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Here We Go Again: Amazon v. HarperCollins?

Amazon has reportedly threatened HarperCollins that if the publisher doesn’t sign a new distribution agreement “very soon,” then “no print or digital HarperCollins books will be available on Amazon,” according to a Business Insider report.

An Amazon rep told Business Insider that it offered HarperCollins the same contract signed by Simon & Schuster, Hachette, and Macmillan, but that Harper won’t agree to the terms of the new deal. The deal the others signed resulted in a form of pricing Michael Cader at Publishers Lunch has termed “agency lite,” where the publishers can set their own prices for books sold on Amazon, but incentives to keep prices low have been worked into the agreements. HarperCollins hasn’t commented on the matter.

We’ve seen this movie before. Amazon’s threat summons memories of the e-tailer’s six-month suppression of Hachette author’s books while the two corporations stared each other down in 2014, as well as its 2010 removal of “buy buttons” from Macmillan titles during a pricing dispute.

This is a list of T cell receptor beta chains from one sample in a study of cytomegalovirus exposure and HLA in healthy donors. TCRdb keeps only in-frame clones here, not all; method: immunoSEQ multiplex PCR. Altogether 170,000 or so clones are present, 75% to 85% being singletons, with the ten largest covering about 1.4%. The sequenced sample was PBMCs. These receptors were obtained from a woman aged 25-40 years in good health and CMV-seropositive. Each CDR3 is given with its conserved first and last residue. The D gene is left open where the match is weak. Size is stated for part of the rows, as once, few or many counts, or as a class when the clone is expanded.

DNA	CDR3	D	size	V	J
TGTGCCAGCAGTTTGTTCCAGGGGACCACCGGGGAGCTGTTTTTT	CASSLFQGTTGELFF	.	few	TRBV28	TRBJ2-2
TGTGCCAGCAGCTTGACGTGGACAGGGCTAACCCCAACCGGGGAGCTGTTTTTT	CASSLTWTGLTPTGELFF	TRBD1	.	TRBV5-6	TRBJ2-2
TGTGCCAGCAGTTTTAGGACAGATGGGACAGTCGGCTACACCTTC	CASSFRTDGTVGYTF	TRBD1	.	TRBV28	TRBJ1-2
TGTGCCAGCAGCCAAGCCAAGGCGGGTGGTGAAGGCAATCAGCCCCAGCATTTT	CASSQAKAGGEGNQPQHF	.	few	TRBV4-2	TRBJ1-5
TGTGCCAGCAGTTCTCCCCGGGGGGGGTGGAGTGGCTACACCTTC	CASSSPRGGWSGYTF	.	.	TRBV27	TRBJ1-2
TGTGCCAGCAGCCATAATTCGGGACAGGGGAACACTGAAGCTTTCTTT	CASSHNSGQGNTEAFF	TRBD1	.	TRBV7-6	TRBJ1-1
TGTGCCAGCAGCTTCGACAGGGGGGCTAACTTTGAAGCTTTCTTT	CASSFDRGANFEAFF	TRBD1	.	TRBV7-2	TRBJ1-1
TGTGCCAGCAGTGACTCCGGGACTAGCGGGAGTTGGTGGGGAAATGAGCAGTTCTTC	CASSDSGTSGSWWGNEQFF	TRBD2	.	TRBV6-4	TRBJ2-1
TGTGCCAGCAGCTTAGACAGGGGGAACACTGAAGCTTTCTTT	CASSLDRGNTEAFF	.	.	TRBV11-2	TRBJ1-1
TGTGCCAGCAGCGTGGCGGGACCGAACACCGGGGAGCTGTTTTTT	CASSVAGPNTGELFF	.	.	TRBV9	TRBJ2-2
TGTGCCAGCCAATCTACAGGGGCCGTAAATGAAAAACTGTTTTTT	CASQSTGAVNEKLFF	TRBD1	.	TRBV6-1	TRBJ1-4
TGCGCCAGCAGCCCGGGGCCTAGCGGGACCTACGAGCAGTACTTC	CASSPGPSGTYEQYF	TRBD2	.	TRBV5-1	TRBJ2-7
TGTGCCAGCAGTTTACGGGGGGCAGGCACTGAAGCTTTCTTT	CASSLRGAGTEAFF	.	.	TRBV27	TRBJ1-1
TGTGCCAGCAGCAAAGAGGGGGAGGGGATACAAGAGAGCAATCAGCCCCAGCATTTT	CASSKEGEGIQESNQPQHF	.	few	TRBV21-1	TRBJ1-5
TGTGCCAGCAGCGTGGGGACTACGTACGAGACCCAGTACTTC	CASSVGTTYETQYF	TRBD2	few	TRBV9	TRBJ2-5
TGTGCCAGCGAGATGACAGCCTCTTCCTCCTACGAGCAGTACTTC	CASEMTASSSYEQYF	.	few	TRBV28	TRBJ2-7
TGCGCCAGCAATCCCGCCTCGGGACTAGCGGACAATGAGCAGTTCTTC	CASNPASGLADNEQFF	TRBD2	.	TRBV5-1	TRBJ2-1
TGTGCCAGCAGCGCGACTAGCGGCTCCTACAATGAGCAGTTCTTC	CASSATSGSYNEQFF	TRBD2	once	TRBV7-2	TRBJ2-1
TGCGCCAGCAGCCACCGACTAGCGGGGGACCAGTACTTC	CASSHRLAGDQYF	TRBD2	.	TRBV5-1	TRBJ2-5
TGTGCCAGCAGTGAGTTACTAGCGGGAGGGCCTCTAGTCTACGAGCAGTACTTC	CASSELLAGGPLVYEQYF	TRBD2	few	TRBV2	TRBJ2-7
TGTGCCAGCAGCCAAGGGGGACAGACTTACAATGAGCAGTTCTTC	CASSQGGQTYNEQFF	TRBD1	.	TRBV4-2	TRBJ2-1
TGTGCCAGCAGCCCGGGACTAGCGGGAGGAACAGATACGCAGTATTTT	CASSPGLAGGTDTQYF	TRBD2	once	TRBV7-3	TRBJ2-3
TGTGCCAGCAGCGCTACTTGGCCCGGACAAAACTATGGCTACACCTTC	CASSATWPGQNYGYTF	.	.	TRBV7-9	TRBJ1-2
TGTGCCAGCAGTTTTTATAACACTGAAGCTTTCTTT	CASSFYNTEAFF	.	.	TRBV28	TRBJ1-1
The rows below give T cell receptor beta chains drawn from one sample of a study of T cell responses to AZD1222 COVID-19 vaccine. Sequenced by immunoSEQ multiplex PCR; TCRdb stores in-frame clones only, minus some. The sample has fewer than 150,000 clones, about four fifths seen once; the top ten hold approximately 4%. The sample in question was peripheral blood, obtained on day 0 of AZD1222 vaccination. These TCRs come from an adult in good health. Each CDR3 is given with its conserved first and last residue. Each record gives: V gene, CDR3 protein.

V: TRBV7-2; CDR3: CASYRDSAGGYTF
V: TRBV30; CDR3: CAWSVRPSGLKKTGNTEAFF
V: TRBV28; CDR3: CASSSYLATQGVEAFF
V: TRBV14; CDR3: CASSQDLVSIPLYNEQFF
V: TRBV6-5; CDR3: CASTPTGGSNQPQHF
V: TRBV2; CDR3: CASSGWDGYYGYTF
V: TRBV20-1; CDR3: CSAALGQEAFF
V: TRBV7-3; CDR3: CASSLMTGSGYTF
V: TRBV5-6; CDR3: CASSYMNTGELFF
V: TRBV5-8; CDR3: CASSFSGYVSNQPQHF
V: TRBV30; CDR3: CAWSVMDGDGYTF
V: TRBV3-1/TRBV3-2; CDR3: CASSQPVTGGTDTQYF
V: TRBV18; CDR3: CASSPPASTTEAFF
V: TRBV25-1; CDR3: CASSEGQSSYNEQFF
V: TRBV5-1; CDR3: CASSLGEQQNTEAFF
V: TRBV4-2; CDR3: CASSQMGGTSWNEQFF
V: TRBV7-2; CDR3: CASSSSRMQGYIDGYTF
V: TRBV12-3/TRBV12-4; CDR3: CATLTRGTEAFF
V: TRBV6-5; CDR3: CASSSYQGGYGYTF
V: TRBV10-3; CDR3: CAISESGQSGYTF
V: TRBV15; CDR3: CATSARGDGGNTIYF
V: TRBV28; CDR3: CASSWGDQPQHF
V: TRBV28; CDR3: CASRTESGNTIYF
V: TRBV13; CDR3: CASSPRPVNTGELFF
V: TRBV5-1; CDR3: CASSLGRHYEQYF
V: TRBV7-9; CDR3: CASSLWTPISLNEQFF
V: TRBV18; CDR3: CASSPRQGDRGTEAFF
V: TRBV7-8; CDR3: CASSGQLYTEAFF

HarperCollins, for its part, has seen the writing on the wall, and it appears to have prepared accordingly. Jeremy Greenfield detailed Harper’s strategy in Forbes last August. It was the first of the Big Five to join subscription services Oyster and Scribd; it launched its own direct publisher-to-reader sales platform; and in 2012 it began a series of acquisitions resulting in dominant Christian and romance publishing divisions. This has paid off. Partly as a result of this strategy, “of the five large trade publishers they likely do a smaller percentage of business at Amazon than their peers,” according to Publishers Lunch.

We’ll keep you posted as the situation develops, but in the meantime we’re hoping this impasse is resolved without any collateral damage to HarperCollins authors.